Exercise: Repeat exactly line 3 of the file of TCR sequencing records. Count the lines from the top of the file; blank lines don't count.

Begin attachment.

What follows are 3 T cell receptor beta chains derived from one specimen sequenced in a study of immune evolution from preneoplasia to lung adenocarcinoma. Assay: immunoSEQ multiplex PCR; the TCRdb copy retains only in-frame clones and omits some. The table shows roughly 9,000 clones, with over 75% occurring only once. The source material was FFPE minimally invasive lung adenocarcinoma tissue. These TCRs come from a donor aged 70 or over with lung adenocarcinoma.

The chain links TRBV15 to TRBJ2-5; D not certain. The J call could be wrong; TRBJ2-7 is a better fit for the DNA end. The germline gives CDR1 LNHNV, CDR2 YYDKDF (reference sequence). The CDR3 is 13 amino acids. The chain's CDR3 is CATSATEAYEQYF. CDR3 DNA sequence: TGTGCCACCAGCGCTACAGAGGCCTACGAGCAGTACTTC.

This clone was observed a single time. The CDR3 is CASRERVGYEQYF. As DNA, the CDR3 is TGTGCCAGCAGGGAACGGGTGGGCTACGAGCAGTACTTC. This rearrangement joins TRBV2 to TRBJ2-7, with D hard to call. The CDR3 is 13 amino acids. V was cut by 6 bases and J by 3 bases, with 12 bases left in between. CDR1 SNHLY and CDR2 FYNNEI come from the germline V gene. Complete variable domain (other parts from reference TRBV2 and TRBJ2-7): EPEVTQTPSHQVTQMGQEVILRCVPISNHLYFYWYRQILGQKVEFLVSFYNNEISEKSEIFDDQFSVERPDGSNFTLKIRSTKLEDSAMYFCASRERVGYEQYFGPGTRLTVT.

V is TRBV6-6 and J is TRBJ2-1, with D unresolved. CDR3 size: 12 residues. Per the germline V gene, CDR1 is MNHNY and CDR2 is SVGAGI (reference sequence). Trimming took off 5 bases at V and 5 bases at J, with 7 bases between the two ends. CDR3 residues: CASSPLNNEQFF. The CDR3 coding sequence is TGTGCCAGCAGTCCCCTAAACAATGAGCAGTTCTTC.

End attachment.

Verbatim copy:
This clone was observed a single time. The CDR3 is CASRERVGYEQYF. As DNA, the CDR3 is TGTGCCAGCAGGGAACGGGTGGGCTACGAGCAGTACTTC. This rearrangement joins TRBV2 to TRBJ2-7, with D hard to call. The CDR3 is 13 amino acids. V was cut by 6 bases and J by 3 bases, with 12 bases left in between. CDR1 SNHLY and CDR2 FYNNEI come from the germline V gene. Complete variable domain (other parts from reference TRBV2 and TRBJ2-7): EPEVTQTPSHQVTQMGQEVILRCVPISNHLYFYWYRQILGQKVEFLVSFYNNEISEKSEIFDDQFSVERPDGSNFTLKIRSTKLEDSAMYFCASRERVGYEQYFGPGTRLTVT.